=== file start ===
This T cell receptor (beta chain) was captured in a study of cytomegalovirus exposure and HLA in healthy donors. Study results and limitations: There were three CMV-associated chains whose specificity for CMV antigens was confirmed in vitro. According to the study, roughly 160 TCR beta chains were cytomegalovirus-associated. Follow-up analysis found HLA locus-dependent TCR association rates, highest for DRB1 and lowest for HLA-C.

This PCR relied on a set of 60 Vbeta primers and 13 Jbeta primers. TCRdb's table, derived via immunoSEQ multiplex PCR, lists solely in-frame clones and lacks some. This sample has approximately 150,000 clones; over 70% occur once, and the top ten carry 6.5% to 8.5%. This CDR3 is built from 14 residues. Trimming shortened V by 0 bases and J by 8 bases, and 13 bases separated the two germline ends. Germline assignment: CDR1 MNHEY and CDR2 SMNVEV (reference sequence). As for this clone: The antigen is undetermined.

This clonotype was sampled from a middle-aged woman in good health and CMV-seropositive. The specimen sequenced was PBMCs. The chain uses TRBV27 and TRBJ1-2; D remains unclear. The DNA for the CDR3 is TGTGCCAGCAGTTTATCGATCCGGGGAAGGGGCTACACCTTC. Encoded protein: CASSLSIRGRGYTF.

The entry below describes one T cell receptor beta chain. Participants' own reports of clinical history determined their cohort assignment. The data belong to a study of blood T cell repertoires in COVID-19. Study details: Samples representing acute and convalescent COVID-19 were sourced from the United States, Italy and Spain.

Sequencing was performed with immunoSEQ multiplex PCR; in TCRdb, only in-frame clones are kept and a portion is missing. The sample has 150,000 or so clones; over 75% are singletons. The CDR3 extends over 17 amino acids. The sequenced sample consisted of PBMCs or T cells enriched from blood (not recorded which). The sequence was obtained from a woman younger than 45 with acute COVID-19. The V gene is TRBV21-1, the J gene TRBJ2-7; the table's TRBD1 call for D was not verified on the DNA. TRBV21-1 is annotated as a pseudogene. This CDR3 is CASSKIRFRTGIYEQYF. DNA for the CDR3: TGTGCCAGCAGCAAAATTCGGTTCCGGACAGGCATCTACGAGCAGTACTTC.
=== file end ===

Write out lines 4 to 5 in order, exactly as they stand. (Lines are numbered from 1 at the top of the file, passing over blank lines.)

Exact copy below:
The entry below describes one T cell receptor beta chain. Participants' own reports of clinical history determined their cohort assignment. The data belong to a study of blood T cell repertoires in COVID-19. Study details: Samples representing acute and convalescent COVID-19 were sourced from the United States, Italy and Spain.

Sequencing was performed with immunoSEQ multiplex PCR; in TCRdb, only in-frame clones are kept and a portion is missing. The sample has 150,000 or so clones; over 75% are singletons. The CDR3 extends over 17 amino acids. The sequenced sample consisted of PBMCs or T cells enriched from blood (not recorded which). The sequence was obtained from a woman younger than 45 with acute COVID-19. The V gene is TRBV21-1, the J gene TRBJ2-7; the table's TRBD1 call for D was not verified on the DNA. TRBV21-1 is annotated as a pseudogene. This CDR3 is CASSKIRFRTGIYEQYF. DNA for the CDR3: TGTGCCAGCAGCAAAATTCGGTTCCGGACAGGCATCTACGAGCAGTACTTC.